There are many obstacles to obtaining basic eye care in Guatemala.
To obtain glasses in the United States, the diagnosis and cost of glasses cost anywhere from $200-300 on average. In Guatemala, where 56% of the population lives below the poverty line, the prices aren’t much lower.
In the region of San Pedro La Laguna, where we are working, most residents travel to Guatemala City to receive eye care. When one adds the cost of glasses, diagnosis, transportation, lodging, food, and loss of income from missing work, the costs of the eye care amounts to roughly $180 (1,422 Guatemalan Quetzals). Therefore, it costs 55.7 days to afford glasses for someone traveling from San Pedro to Guatemala City.
Some residents of San Pedro La Laguna are lucky enough to find eye care closer to home. In this case, basic eye care costs about $130 (1,027 Guatemalan Quetzals). In this scenario, it will cost 37.1 days of work for the average Guatemalan to afford glasses.
There are major economic barriers to receiving eye care, particularly for those in rural Guatemala. Our business model is looking to supply eye care to a population whose needs are not currently met.
Where will our equipment and supplies come from?
This is a question we are currently exploring. We’ve specially designed our equipment in a way that enables it to be made from supplies that are available in local Guatemala.
We’re still exploring how to supply the business with lenses and frames. The first tactic is to import frames and lens blanks from an international supplier. Our goal would be to go directly to the supplier in order to cut out costs incurred my middlemen, ultimately reducing the prices we can offer to customers. With this method, we can rely on the consistent delivery of materials.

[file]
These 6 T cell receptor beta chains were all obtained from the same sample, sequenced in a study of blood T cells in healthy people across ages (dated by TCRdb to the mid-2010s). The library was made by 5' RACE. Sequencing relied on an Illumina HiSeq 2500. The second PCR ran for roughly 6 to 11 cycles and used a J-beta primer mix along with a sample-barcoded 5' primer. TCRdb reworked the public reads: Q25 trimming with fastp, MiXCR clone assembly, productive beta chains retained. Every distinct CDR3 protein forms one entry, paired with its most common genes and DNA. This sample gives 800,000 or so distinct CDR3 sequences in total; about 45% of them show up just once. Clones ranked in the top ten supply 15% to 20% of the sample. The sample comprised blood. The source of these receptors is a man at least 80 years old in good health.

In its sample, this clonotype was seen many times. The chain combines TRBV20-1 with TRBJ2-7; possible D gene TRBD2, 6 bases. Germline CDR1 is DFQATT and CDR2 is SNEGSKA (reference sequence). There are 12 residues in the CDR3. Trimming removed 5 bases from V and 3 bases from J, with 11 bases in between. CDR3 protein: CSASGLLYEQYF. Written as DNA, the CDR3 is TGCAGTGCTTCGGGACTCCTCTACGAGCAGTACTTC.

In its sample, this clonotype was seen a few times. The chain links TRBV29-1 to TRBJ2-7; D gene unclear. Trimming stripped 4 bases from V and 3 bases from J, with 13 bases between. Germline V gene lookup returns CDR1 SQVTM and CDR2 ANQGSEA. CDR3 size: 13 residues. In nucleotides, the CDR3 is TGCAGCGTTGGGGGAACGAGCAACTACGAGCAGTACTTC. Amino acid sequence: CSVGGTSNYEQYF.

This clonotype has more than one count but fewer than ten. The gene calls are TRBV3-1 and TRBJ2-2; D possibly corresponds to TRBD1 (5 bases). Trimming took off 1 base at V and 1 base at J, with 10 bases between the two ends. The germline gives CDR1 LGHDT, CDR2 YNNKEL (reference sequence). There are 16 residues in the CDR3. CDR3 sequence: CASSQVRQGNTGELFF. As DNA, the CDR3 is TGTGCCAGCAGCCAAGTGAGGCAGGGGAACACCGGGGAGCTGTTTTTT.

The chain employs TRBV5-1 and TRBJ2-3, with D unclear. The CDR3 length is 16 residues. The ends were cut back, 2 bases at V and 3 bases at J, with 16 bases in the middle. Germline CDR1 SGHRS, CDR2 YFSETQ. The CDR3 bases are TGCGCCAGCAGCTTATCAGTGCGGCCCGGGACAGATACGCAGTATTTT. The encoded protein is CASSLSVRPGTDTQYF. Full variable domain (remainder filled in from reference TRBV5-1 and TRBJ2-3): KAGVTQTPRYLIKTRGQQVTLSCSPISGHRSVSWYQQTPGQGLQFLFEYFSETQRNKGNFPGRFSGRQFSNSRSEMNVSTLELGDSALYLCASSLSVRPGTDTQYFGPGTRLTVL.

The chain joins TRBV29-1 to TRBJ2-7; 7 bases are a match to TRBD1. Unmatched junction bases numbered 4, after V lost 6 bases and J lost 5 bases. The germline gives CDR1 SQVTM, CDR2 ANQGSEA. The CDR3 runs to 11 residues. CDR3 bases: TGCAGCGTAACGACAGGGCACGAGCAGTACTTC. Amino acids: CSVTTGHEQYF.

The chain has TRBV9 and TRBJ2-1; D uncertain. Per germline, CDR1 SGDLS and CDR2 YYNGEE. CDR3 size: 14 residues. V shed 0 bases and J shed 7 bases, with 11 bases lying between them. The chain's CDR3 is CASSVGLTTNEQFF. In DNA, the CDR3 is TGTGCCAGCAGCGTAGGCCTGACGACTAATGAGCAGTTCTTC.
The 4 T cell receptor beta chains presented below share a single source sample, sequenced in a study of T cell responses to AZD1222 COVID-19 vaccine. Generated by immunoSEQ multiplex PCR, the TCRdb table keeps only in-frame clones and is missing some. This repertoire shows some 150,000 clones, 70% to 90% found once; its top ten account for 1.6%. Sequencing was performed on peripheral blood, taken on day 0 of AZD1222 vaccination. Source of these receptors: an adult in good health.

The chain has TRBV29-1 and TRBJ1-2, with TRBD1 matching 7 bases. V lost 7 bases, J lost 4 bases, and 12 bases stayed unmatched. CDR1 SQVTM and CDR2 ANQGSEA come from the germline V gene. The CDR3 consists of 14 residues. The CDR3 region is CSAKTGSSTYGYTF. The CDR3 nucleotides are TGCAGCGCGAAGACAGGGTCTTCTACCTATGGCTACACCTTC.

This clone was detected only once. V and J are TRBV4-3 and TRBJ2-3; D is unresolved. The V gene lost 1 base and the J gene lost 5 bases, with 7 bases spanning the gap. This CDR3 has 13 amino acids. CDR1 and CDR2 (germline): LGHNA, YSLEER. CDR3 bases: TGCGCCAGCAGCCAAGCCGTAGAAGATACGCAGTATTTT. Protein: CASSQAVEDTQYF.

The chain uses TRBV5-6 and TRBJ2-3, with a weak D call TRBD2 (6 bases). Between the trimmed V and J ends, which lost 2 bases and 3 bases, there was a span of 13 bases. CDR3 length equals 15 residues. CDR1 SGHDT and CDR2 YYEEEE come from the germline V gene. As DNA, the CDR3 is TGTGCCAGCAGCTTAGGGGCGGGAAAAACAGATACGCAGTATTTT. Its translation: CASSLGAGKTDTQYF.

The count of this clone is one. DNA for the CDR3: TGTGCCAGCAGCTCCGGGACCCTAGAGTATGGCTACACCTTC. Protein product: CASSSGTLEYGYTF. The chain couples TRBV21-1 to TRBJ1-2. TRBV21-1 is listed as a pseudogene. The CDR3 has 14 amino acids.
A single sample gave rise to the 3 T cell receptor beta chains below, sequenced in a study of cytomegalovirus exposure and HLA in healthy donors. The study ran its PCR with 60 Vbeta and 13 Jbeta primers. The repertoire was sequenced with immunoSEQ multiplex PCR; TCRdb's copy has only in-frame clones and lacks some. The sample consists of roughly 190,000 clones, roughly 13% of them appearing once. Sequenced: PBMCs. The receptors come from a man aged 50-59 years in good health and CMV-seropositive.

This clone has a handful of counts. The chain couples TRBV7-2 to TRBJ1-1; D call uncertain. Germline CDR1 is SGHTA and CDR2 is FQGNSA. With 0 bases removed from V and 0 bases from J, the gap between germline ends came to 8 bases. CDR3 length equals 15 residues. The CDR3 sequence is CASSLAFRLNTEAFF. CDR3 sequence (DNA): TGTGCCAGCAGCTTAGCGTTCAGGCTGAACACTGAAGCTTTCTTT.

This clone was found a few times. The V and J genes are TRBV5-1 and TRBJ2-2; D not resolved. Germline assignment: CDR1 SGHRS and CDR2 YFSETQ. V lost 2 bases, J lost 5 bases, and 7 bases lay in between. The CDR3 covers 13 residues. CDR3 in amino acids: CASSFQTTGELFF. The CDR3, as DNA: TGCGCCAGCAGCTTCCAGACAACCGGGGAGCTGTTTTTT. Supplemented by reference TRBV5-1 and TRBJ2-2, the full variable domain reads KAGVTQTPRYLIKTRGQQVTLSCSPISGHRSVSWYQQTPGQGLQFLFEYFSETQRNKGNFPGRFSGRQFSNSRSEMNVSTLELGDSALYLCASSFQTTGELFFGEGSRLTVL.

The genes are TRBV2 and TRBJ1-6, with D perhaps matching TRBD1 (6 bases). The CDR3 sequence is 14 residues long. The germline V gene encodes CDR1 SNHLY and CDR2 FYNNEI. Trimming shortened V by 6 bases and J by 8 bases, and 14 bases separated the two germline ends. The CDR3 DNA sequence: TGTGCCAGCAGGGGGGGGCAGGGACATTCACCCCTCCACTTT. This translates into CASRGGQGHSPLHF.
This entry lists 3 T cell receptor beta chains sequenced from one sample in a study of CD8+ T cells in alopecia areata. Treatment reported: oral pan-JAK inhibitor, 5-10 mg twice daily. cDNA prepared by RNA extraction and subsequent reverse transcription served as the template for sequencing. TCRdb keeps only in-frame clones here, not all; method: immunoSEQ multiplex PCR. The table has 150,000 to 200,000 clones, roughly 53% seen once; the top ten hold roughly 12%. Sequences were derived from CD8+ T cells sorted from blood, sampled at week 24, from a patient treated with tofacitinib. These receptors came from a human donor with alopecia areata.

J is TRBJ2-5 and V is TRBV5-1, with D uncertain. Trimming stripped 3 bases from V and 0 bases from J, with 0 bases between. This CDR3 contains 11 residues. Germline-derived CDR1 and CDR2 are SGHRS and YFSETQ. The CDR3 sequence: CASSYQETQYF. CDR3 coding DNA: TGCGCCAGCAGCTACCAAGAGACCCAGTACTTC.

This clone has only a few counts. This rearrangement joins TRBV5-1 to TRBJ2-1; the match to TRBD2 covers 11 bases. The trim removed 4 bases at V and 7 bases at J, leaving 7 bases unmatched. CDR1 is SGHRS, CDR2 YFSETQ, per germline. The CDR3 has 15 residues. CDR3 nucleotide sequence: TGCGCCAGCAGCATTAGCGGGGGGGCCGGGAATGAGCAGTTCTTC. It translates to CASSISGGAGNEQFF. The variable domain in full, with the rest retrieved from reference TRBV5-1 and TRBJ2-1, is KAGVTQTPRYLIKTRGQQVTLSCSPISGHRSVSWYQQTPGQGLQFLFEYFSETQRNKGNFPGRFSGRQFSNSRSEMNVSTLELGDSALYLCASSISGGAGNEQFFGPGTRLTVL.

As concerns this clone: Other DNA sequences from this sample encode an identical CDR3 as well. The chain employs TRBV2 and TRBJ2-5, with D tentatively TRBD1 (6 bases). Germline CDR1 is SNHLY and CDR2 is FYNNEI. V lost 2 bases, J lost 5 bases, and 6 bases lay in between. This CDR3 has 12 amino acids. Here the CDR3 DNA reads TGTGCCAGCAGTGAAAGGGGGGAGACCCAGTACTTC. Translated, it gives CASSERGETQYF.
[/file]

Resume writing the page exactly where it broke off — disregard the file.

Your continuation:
The second option is to take used lenses to import from Lions Clubs in the U.S. to the business in Guatemala. Clubs or Districts will sign on to sponsor a particular village, depending on the number of pairs of glasses collected by each club. Incidental supplies may have to be sourced from elsewhere, but suppliers would be sought within Guatemala or within Central America if at all possible. Local labor will conduct eye exams, re-cut used lenses, fit lenses to frames, fit frames to patients, and do repair work.
Who will control the business?
Our goal for the business is to create something that is sustainable and provides long term benefits to developing communities. In order to accomplish this mission, we will form partnerships with local entrepreneurs who will eventually run the business on their own. Learn more about our focus on sustainability.
Who are our customers?
In August 2011, we conducted 87 eye exams on children in a local school and identified 9 (10%) that had significant and correctable distance vision impairments; another 11 would have benefited somewhat from corrected vision. We also conducted 27 eye exams on adults and identified 7 (26%) that had significant and correctable distance vision impairments. With 6,000 people in San Pedro and 50,000 in the Lake Atitlan area (of which about 60% are children), these statistics would indicate that at least 300 children and about 500 adults in San Pedro are in need of corrected vision, as are at least 3,000 children and about 5,000 adults in the Lake Atitlan area at large. These statistics were supported by eye examinations during subsequent trips.
After the creation of initial business in San Pedro La Laguna, we are looking to create a network of similar organizations in rural Guatemala. Subsequently, we’ll be looking to other regions of the world.